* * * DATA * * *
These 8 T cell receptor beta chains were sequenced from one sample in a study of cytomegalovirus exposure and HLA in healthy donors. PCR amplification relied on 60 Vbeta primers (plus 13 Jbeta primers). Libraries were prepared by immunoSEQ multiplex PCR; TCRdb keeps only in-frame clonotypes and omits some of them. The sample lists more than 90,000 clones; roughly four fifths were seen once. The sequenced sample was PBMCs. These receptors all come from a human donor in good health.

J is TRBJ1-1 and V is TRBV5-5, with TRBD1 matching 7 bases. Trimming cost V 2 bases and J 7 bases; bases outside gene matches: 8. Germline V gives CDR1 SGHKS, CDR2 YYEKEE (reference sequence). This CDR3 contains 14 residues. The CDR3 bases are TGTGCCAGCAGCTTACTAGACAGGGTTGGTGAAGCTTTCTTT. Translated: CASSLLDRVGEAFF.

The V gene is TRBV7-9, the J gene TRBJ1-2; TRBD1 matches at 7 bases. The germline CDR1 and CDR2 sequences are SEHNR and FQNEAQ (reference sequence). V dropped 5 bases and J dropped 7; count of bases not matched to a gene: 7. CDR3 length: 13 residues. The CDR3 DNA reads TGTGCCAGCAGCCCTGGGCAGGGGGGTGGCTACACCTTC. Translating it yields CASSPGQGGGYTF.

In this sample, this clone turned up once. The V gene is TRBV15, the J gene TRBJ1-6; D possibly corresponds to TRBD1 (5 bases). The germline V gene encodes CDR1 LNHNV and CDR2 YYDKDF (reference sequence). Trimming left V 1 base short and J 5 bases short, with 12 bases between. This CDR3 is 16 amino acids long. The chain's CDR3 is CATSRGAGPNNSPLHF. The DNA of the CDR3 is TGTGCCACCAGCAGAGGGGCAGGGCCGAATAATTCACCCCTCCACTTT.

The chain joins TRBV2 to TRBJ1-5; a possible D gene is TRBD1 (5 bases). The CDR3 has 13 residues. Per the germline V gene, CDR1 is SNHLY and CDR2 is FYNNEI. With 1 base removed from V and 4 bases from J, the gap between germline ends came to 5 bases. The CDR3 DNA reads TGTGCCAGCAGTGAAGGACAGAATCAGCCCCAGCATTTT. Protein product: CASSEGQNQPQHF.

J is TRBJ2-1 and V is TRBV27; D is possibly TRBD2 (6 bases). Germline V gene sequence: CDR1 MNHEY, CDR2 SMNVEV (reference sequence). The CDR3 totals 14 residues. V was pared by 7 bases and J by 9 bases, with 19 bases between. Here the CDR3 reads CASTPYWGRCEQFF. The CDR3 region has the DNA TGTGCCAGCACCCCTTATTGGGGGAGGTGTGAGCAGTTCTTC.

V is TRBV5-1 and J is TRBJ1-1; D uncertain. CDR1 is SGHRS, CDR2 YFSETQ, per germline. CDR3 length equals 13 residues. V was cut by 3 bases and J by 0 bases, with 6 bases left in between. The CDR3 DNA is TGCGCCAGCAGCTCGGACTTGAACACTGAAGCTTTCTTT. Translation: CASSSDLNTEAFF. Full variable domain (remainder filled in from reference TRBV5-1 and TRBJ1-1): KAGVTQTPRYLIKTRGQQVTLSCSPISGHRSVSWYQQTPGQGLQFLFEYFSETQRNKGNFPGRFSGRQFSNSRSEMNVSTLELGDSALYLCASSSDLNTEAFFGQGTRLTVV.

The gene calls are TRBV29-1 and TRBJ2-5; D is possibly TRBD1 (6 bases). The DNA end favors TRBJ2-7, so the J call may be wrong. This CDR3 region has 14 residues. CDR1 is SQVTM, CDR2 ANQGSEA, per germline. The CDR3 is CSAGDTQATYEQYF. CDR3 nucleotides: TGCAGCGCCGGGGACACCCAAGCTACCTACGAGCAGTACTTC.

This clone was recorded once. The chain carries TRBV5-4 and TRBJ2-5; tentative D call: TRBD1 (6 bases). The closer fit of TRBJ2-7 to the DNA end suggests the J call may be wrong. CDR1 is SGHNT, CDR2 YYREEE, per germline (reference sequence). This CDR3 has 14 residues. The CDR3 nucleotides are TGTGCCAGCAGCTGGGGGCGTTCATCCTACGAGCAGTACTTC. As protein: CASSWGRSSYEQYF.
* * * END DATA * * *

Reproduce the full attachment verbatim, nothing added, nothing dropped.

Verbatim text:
These 8 T cell receptor beta chains were sequenced from one sample in a study of cytomegalovirus exposure and HLA in healthy donors. PCR amplification relied on 60 Vbeta primers (plus 13 Jbeta primers). Libraries were prepared by immunoSEQ multiplex PCR; TCRdb keeps only in-frame clonotypes and omits some of them. The sample lists more than 90,000 clones; roughly four fifths were seen once. The sequenced sample was PBMCs. These receptors all come from a human donor in good health.

J is TRBJ1-1 and V is TRBV5-5, with TRBD1 matching 7 bases. Trimming cost V 2 bases and J 7 bases; bases outside gene matches: 8. Germline V gives CDR1 SGHKS, CDR2 YYEKEE (reference sequence). This CDR3 contains 14 residues. The CDR3 bases are TGTGCCAGCAGCTTACTAGACAGGGTTGGTGAAGCTTTCTTT. Translated: CASSLLDRVGEAFF.

The V gene is TRBV7-9, the J gene TRBJ1-2; TRBD1 matches at 7 bases. The germline CDR1 and CDR2 sequences are SEHNR and FQNEAQ (reference sequence). V dropped 5 bases and J dropped 7; count of bases not matched to a gene: 7. CDR3 length: 13 residues. The CDR3 DNA reads TGTGCCAGCAGCCCTGGGCAGGGGGGTGGCTACACCTTC. Translating it yields CASSPGQGGGYTF.

In this sample, this clone turned up once. The V gene is TRBV15, the J gene TRBJ1-6; D possibly corresponds to TRBD1 (5 bases). The germline V gene encodes CDR1 LNHNV and CDR2 YYDKDF (reference sequence). Trimming left V 1 base short and J 5 bases short, with 12 bases between. This CDR3 is 16 amino acids long. The chain's CDR3 is CATSRGAGPNNSPLHF. The DNA of the CDR3 is TGTGCCACCAGCAGAGGGGCAGGGCCGAATAATTCACCCCTCCACTTT.

The chain joins TRBV2 to TRBJ1-5; a possible D gene is TRBD1 (5 bases). The CDR3 has 13 residues. Per the germline V gene, CDR1 is SNHLY and CDR2 is FYNNEI. With 1 base removed from V and 4 bases from J, the gap between germline ends came to 5 bases. The CDR3 DNA reads TGTGCCAGCAGTGAAGGACAGAATCAGCCCCAGCATTTT. Protein product: CASSEGQNQPQHF.

J is TRBJ2-1 and V is TRBV27; D is possibly TRBD2 (6 bases). Germline V gene sequence: CDR1 MNHEY, CDR2 SMNVEV (reference sequence). The CDR3 totals 14 residues. V was pared by 7 bases and J by 9 bases, with 19 bases between. Here the CDR3 reads CASTPYWGRCEQFF. The CDR3 region has the DNA TGTGCCAGCACCCCTTATTGGGGGAGGTGTGAGCAGTTCTTC.

V is TRBV5-1 and J is TRBJ1-1; D uncertain. CDR1 is SGHRS, CDR2 YFSETQ, per germline. CDR3 length equals 13 residues. V was cut by 3 bases and J by 0 bases, with 6 bases left in between. The CDR3 DNA is TGCGCCAGCAGCTCGGACTTGAACACTGAAGCTTTCTTT. Translation: CASSSDLNTEAFF. Full variable domain (remainder filled in from reference TRBV5-1 and TRBJ1-1): KAGVTQTPRYLIKTRGQQVTLSCSPISGHRSVSWYQQTPGQGLQFLFEYFSETQRNKGNFPGRFSGRQFSNSRSEMNVSTLELGDSALYLCASSSDLNTEAFFGQGTRLTVV.

The gene calls are TRBV29-1 and TRBJ2-5; D is possibly TRBD1 (6 bases). The DNA end favors TRBJ2-7, so the J call may be wrong. This CDR3 region has 14 residues. CDR1 is SQVTM, CDR2 ANQGSEA, per germline. The CDR3 is CSAGDTQATYEQYF. CDR3 nucleotides: TGCAGCGCCGGGGACACCCAAGCTACCTACGAGCAGTACTTC.

This clone was recorded once. The chain carries TRBV5-4 and TRBJ2-5; tentative D call: TRBD1 (6 bases). The closer fit of TRBJ2-7 to the DNA end suggests the J call may be wrong. CDR1 is SGHNT, CDR2 YYREEE, per germline (reference sequence). This CDR3 has 14 residues. The CDR3 nucleotides are TGTGCCAGCAGCTGGGGGCGTTCATCCTACGAGCAGTACTTC. As protein: CASSWGRSSYEQYF.